The Most Terrifying Question You Could Ask You
What does it mean to Opt In? (<- This is not the question.)
In my work as co-founder of Root + River, my fellow co-founder, Justin Foster, and I talk a lot about Opt-In leadership and Opt-In cultures.
You can read more about it here, but it essentially means the process of openly agreeing to transfer and to apply the knowledge and experience you gained in the 20th century into the 21st — trading resistance and fear for acceptance and excitement about what the future holds. It means embracing humanistic work cultures, placing people over profit and leading with high EQ, which is the single most predictive measure of a successful leader.
Opting In, as a process, is more of a becoming rather than a decision in a moment. Some leaders come to it quickly, some take their time.
Opting In happens in leadership. But I realized recently it also happens in many similar ways in our lives.
If you’re truly alive, if you are brave, and, I think, if you are lucky, then you get a chance to re-up into your life.
You get a chance to ask and deeply consider one of the greatest question we can ask ourselves, which is “Is this what you want?”
“Is this job/relationship/role/treatment/mindset what you want?”
And then have the space and grace to answer out of intense honesty, and not out of requirement, obligation or routine.
To answer for yourself. For you. Alone.
I get it.
It’s a terrifying question to ask.
And it’s a terrifying question to answer, especially when, in that moment, you don’t want to look the actual answer in the face. It’s even more frightening when you are so off-course you do not truly know what the real answer is.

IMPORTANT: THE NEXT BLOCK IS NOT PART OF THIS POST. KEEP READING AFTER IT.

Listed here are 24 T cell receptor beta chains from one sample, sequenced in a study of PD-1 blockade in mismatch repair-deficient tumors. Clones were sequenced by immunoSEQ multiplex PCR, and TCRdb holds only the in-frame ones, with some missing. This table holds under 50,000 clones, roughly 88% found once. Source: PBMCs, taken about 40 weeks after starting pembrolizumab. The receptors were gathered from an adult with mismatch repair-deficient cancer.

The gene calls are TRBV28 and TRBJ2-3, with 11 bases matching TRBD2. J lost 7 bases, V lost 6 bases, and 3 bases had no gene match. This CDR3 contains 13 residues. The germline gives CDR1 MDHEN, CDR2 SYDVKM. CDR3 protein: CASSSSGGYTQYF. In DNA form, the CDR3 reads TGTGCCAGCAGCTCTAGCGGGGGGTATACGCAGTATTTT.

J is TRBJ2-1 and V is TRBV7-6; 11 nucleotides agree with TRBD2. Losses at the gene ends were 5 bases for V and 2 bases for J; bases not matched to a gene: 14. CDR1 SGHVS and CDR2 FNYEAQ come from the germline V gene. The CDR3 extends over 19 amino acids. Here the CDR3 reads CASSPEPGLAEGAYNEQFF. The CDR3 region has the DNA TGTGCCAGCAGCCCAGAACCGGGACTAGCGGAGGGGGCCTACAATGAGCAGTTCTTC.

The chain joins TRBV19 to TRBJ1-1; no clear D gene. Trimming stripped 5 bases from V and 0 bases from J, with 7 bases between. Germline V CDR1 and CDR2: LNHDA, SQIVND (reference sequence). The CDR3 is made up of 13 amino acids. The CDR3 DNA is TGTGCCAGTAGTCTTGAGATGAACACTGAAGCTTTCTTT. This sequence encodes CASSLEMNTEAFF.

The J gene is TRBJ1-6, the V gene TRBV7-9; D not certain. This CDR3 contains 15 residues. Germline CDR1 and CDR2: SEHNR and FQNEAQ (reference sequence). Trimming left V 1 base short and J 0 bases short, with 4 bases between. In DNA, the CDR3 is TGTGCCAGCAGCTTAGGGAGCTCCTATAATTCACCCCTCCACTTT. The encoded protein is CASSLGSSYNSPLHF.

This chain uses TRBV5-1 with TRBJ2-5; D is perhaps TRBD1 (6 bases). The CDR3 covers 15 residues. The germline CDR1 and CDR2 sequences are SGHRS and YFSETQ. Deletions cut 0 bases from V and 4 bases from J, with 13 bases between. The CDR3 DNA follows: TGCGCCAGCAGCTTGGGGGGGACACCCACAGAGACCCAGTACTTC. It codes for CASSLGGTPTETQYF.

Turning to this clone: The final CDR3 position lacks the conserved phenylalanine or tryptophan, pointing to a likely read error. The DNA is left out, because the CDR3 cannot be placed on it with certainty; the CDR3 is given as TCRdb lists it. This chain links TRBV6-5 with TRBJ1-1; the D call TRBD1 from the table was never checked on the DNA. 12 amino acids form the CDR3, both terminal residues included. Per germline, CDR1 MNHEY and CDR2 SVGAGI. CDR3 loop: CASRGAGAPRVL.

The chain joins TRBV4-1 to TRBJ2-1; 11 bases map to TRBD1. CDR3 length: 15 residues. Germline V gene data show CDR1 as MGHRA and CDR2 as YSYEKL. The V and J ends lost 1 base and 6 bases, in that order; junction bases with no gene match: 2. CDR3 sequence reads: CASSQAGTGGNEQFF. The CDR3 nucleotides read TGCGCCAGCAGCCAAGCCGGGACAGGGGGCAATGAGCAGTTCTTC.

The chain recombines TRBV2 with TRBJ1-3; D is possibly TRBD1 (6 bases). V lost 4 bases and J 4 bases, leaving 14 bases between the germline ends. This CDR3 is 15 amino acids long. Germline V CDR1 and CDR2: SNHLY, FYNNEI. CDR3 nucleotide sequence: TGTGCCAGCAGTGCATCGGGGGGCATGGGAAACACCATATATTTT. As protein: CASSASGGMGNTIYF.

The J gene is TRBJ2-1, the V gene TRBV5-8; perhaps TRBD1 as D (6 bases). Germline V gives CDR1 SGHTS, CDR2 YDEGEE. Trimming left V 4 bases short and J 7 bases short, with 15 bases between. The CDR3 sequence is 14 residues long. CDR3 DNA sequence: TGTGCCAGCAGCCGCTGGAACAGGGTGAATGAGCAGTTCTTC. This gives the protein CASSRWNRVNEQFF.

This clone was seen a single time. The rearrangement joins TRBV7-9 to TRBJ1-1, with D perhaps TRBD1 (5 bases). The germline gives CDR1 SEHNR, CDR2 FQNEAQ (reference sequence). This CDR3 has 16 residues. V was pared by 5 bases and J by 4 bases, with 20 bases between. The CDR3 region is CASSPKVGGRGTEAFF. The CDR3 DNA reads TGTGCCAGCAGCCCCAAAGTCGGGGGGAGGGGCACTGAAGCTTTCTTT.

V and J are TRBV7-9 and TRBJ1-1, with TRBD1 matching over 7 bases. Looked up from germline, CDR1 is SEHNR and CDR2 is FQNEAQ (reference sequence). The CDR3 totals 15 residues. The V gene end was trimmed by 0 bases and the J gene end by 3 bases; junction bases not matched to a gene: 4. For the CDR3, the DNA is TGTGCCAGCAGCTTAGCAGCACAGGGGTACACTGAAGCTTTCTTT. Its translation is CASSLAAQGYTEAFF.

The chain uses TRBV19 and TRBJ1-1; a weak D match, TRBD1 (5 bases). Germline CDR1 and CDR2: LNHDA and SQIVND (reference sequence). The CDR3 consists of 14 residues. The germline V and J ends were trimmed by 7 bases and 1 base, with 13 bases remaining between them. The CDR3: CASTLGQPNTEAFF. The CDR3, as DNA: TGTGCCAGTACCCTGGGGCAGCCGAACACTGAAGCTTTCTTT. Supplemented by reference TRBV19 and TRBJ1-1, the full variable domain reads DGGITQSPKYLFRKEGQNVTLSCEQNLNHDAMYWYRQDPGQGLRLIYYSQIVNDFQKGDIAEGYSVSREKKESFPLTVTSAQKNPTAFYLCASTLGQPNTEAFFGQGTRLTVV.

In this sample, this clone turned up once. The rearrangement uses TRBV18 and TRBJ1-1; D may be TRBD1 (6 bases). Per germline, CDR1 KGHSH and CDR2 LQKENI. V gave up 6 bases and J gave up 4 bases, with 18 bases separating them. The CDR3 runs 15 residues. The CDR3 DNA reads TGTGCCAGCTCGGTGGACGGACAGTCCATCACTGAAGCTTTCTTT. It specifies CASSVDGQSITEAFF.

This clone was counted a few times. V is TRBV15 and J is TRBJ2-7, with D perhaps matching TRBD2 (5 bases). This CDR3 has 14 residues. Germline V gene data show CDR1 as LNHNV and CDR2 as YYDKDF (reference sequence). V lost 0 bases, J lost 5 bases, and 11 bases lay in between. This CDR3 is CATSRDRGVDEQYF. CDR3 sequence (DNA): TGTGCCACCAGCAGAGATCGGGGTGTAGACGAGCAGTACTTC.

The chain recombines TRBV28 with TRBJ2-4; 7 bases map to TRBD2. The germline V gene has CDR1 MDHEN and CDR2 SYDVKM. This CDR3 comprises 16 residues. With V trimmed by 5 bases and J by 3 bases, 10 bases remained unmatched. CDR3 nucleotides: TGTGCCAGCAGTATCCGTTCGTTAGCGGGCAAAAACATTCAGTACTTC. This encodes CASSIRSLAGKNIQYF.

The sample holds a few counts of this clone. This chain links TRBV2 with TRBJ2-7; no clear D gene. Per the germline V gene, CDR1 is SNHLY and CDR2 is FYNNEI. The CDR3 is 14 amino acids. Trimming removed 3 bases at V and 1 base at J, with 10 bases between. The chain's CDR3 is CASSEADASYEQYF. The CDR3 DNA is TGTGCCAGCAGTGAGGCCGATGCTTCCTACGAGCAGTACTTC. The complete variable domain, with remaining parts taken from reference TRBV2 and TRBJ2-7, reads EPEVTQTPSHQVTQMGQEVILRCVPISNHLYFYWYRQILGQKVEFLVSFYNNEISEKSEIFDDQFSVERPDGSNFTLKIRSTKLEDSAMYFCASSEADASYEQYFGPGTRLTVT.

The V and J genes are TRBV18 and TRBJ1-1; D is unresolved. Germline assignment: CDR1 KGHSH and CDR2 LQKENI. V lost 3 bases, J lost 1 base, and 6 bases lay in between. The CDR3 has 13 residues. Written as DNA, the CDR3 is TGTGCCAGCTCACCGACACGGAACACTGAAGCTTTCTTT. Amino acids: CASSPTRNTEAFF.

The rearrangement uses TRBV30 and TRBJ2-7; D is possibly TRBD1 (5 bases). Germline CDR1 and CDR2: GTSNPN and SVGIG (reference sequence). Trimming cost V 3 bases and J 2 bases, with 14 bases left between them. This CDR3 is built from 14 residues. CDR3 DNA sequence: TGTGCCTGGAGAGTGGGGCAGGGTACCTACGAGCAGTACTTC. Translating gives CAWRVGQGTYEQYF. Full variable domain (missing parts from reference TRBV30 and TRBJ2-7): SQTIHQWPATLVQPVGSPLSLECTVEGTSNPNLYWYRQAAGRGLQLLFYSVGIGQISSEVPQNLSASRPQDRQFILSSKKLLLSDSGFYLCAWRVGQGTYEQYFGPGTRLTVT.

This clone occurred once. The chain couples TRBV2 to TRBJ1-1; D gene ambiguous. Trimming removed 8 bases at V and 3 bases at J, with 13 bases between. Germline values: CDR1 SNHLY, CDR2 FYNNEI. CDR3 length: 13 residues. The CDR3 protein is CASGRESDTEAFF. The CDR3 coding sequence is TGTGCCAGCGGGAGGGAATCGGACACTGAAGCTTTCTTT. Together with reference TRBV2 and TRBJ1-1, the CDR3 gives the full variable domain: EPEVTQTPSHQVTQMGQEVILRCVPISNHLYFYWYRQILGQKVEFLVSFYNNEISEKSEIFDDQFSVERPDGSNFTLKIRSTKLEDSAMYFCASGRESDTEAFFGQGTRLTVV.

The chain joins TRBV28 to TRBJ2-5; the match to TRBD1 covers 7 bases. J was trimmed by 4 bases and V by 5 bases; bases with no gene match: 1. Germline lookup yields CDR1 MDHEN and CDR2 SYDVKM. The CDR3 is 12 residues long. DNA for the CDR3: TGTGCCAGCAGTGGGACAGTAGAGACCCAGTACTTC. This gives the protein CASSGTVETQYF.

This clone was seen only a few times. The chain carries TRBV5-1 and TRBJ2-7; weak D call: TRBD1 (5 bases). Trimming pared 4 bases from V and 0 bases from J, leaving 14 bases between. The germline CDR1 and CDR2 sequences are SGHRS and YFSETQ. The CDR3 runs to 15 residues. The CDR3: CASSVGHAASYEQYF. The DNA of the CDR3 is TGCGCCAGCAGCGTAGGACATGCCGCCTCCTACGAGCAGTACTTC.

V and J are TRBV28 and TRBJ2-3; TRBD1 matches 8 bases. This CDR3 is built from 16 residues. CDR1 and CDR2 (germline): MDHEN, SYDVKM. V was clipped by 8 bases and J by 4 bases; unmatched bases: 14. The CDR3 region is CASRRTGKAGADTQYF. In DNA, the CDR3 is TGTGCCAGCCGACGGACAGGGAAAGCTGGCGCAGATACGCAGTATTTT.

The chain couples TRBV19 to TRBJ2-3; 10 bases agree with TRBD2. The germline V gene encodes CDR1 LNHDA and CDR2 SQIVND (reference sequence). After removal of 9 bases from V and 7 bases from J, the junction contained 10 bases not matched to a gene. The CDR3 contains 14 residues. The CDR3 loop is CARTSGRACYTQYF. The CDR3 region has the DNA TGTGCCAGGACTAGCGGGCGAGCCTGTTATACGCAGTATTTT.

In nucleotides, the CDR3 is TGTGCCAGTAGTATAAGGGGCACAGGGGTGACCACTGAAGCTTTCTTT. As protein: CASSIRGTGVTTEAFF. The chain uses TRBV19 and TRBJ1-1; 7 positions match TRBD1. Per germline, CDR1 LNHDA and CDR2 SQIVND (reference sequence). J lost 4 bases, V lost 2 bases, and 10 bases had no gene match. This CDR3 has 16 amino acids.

Sometimes I’ve asked myself this question and not had an answer at all. Just silence.
Sometimes I’ve asked it and truly not known the answer because I was so out of joint with my own heart and drive. (Which led to relentless questioning of myself — exhausting!)
Sometimes I’ve asked it and been able to answer, “yes,” with gratitude, relief and the acknowledgement of the hard work it took to get there.
Setting aside the fear, I consider the question as a moment of ownership of your life. It’s a moment of agency over your decisions. It’s a reclaiming of your command and your ability to freely make choices for yourself.
And here’s the reality.
The hardest bits of life are not when you don’t have an answer.
It’s when you don’t get the chance to answer the question at all.
Cancer didn’t ask my mother if she wanted it to settle in her pancreas, then her liver, then her lungs. Lou Gehrig’s disease didn’t ask my father-in-law if he wanted that diagnosis at 49. AIDS didn’t ask my childhood friend if he wanted to leave his parents and die before he hit 40. Leukemia didn’t ask permission to take the life of a friend’s young daughter.
Aside from that, you have a choice. Lots of them, actually.
Over my years thus far, I have faced the question, “Is this what you want?” in many different situations and forms. I avoided it mightily at first. I made it about everyone else. I made it about taking care of everyone else. I made it about duty, I made it about all the work I put in to get there — at that moment.
Then, finally, I made it about me. And I faced the fear of the question and found — freedom beyond it.
Not that the answer gave me freedom per se, but it gave me a chance to assess and own my life in a new way and choose for myself. It made my life more real. It made it matter more. It made it more precious to me.
On the other side of the question lies the reality that we often unconsciously opt out of our lives. We ebb and ebb and ebb and never flow into our own life. We cede the shores of us. Our own shores!
We consider our decisions made. We consider our path set. We consider our identity as fixed. But is it, really?
Or is it that our ideas about our decisions are made?
That the stories we tell about our paths are set?
That our concepts of our identity are fixed, but not — never — the things themselves.